There are a few of us chicken bloggers/writers who met years ago and have become the “chicken-ladies of the Northeast.” We keep in touch and each year we meet at the Northeastern Poultry Congress to give hugs and catch up on all things chicken. I adore these friends.
One of these chicken ladies is Melissa Caughey of the popular blog Tilly’s Nest. Melissa has just come out with her first chicken book: A Kid’s Guide to Keeping Chickens and it’s a winner. In it she offers advice on how to choose chickens for your flock, how to take care of those little chicks for the first six weeks, building a coop, feeding your flock, eggs, how to take care of sick chickens, playing with chickens, and the final chapters cover chicken crafts and cooking with eggs.
It’s all here inside the covers of this book. Everything you need to know in order to raise backyard chickens.
Filled with charming drawings and tons of gorgeous photographs, although this book is aimed at children, there is plenty of advice and information for anyone who is keeping a flock. It’s like a mini-almanac filled with interesting bits on things like feathers vs. fluff, types of combs, and bits of life wisdom from snippets called “Chicken School.”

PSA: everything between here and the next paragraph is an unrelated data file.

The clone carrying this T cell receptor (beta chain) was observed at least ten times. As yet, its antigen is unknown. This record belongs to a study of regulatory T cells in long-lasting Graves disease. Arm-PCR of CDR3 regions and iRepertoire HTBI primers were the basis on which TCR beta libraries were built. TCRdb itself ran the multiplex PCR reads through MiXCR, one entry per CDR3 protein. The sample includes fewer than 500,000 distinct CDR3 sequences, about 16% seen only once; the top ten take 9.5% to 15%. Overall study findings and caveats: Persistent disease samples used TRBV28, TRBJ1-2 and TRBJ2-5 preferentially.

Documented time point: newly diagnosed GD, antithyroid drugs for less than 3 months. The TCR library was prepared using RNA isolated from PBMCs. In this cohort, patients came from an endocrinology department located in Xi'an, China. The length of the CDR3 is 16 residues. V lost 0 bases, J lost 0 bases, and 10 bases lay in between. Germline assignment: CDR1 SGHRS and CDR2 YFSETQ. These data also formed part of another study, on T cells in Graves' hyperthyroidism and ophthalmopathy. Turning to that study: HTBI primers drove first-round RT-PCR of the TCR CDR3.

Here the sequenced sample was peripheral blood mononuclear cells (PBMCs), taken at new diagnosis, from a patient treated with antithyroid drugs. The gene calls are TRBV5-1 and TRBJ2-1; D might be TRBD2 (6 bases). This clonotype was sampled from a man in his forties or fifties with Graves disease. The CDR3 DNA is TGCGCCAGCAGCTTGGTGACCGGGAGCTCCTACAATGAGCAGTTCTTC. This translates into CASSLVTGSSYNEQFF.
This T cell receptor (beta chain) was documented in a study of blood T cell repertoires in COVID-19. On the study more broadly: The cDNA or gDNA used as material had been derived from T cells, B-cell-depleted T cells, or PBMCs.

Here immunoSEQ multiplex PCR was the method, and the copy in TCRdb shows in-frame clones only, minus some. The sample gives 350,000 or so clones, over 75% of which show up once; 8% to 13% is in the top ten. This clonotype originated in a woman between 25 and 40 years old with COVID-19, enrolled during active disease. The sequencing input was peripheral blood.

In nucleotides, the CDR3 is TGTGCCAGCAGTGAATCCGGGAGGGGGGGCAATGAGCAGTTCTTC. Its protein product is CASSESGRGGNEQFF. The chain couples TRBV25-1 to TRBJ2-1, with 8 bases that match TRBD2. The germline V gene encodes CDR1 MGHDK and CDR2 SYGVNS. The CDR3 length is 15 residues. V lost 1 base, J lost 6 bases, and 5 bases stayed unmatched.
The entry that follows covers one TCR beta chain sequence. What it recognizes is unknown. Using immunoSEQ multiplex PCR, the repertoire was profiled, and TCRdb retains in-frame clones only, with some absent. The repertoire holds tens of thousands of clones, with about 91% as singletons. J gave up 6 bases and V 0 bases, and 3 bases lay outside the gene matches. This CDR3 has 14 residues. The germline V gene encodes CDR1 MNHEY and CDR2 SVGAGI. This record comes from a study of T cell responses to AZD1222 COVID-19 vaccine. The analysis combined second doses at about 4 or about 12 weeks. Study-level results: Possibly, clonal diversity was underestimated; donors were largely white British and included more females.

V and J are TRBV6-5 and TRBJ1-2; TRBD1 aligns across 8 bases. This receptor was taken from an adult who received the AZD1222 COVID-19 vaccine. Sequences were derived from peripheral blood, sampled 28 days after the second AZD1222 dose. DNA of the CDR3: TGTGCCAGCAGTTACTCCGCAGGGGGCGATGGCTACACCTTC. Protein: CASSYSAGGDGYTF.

There are plenty of activities (grow your own meal worms), quizzes (guess which chicken laid which egg), and many examples of how you can incorporate your chickens into your life (build forts, make treats for them, and what types of herbs you can grow that are chicken friendly.)
I know that there are a lot of chicken books out there and I usually tell people in my chicken workshops that once they have a good one, they don’t really need another, but Melissa’s book goes so far beyond being “just” a chicken book, it’s an entertaining and informative resource that quite frankly belongs in everyone’s chicken book library.
If you’re getting chicks this spring, also consider picking up a copy of A Kid’s Guide to Keeping Chickens – you’ll be doing yourself and your flock a big favor.
Wendy Thomas writes about the lessons learned while raising children and chickens in New Hampshire. Contact her at Wendy@SimpleThrift.com
Also, join me on Facebook to find out more about the flock (children and chickens) and see some pretty funny chicken jokes, photos of tiny houses, and even a recipe or two.
Like what you read here? Consider subscribing to this blog so that you’ll never miss a post. And feel free to share with those who may need a little chicken love.